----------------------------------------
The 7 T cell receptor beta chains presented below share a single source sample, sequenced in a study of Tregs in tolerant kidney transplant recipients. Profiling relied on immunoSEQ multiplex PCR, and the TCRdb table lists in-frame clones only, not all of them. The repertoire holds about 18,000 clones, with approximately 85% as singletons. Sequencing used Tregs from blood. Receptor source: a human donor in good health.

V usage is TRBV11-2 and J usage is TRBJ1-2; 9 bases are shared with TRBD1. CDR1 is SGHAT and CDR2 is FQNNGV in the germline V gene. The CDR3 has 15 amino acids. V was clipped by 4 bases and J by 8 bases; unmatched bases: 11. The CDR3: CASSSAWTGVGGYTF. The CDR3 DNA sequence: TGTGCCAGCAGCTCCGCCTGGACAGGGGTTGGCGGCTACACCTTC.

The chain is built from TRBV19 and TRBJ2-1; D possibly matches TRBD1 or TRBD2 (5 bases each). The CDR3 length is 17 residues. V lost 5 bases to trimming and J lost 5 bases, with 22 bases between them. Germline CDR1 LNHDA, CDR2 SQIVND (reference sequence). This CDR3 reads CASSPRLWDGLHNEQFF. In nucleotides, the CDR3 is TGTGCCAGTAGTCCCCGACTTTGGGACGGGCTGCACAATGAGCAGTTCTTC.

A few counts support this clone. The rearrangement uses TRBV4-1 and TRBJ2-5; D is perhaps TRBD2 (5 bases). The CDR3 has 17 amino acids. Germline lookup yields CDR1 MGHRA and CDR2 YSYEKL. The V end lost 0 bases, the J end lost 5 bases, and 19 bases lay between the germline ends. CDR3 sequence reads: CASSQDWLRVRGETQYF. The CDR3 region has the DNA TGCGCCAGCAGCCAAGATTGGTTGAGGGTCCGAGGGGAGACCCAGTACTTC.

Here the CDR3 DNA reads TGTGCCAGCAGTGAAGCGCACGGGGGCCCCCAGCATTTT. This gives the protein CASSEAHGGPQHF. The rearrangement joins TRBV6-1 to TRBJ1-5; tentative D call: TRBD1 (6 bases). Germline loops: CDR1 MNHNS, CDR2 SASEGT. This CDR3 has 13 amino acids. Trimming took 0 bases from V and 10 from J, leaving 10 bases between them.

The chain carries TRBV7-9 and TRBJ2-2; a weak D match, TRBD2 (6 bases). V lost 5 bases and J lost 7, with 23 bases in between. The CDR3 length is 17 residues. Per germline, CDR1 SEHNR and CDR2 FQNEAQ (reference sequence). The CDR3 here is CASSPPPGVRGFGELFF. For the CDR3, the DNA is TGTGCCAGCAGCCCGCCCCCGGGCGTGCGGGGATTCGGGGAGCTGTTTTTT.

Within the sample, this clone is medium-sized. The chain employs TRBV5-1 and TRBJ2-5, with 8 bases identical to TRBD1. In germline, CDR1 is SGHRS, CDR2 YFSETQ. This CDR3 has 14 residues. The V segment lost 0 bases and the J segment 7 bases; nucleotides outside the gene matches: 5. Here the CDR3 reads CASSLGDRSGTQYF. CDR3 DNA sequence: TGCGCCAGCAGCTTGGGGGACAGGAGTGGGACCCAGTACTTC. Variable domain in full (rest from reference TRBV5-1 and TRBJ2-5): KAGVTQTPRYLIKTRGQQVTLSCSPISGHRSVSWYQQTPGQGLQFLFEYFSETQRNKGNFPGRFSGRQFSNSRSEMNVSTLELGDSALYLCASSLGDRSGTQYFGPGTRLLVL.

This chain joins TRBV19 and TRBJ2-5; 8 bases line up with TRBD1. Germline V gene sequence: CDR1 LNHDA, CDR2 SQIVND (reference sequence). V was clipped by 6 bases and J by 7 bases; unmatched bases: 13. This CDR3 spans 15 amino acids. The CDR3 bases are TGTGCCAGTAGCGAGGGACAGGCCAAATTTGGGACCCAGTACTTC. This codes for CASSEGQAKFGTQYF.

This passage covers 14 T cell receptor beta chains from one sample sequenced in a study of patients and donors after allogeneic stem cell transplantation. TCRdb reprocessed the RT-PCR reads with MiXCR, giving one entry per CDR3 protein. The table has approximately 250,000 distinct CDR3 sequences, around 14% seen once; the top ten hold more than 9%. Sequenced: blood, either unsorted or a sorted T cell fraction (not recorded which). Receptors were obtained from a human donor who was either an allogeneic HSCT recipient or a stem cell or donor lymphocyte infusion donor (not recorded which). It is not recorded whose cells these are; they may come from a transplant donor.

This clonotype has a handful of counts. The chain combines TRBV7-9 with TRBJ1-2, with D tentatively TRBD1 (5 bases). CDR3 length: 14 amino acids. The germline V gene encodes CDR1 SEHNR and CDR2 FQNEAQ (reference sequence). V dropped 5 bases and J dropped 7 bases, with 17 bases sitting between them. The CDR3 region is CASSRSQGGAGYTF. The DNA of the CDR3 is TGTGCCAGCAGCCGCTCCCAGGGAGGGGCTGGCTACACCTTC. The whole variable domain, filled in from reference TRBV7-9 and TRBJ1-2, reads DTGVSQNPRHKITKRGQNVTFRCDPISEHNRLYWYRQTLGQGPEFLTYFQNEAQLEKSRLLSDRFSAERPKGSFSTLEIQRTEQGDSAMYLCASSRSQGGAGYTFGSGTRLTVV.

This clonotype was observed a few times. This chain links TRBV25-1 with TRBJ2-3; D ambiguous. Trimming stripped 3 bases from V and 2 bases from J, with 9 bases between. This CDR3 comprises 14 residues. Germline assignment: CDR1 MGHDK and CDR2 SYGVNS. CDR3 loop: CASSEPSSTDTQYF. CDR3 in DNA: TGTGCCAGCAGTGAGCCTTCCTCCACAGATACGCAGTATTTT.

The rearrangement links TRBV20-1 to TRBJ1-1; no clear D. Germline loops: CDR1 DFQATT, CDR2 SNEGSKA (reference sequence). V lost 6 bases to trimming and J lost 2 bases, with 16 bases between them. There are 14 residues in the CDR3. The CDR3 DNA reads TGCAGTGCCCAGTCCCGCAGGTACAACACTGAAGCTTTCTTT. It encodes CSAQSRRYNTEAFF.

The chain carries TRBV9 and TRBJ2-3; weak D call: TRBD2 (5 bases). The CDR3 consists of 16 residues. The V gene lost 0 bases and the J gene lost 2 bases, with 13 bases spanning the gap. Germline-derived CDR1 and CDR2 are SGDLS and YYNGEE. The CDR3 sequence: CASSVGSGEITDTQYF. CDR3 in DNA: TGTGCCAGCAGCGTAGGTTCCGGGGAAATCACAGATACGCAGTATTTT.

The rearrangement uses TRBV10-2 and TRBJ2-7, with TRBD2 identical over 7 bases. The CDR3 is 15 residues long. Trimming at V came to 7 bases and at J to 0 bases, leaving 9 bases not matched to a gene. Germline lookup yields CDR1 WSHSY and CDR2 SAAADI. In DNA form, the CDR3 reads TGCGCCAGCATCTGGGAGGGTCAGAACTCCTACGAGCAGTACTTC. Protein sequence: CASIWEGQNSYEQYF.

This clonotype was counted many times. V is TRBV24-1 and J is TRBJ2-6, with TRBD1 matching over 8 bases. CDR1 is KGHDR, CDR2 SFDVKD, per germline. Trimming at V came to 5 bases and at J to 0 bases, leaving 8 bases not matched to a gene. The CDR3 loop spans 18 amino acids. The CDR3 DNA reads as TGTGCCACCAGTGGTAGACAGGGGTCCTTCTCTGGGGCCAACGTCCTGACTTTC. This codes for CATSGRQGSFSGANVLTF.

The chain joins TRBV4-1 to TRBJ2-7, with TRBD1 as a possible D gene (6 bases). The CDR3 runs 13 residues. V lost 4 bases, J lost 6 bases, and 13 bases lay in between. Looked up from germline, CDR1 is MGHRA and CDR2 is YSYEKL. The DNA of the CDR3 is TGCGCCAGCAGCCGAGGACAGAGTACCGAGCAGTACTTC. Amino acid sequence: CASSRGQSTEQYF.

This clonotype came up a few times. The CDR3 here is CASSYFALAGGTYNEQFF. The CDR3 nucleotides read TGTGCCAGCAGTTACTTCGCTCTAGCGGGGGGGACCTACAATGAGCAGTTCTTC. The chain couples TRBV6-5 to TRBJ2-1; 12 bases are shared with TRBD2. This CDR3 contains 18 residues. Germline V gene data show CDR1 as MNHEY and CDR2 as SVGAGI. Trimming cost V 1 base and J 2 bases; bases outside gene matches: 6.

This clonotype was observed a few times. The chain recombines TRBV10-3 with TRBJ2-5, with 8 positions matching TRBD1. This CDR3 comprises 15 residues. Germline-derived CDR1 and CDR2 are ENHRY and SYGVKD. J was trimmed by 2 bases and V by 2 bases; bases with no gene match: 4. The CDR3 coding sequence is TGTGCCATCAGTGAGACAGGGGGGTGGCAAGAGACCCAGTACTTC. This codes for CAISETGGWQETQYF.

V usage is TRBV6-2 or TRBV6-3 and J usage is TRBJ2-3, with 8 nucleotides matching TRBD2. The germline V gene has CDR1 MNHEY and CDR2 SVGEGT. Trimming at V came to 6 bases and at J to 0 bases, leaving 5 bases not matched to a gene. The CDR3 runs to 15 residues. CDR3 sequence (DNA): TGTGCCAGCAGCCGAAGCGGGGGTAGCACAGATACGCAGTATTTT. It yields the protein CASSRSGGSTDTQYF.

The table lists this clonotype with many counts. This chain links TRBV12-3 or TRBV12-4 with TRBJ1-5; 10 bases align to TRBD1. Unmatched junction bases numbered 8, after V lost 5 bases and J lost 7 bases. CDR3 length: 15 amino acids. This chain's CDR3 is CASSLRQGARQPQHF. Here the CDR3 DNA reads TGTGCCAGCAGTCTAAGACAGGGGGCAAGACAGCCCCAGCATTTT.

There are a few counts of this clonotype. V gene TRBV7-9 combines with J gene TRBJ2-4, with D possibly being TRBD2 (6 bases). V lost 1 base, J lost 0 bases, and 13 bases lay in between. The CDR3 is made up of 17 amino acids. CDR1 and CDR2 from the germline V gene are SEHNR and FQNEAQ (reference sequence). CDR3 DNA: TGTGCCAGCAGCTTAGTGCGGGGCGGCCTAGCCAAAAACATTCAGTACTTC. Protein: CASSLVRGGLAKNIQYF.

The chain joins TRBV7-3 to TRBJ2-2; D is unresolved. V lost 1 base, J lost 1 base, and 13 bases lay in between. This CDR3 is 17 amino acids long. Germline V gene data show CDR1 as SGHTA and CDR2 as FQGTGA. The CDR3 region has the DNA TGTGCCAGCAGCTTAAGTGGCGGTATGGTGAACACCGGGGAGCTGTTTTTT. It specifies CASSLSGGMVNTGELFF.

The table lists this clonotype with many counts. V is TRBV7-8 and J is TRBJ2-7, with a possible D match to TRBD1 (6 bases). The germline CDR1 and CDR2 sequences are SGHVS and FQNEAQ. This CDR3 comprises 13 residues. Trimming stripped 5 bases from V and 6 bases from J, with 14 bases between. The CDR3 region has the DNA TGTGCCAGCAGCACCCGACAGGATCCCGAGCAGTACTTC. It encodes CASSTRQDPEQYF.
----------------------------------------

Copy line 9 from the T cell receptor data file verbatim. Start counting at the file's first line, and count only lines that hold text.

This passage covers 14 T cell receptor beta chains from one sample sequenced in a study of patients and donors after allogeneic stem cell transplantation. TCRdb reprocessed the RT-PCR reads with MiXCR, giving one entry per CDR3 protein. The table has approximately 250,000 distinct CDR3 sequences, around 14% seen once; the top ten hold more than 9%. Sequenced: blood, either unsorted or a sorted T cell fraction (not recorded which). Receptors were obtained from a human donor who was either an allogeneic HSCT recipient or a stem cell or donor lymphocyte infusion donor (not recorded which). It is not recorded whose cells these are; they may come from a transplant donor.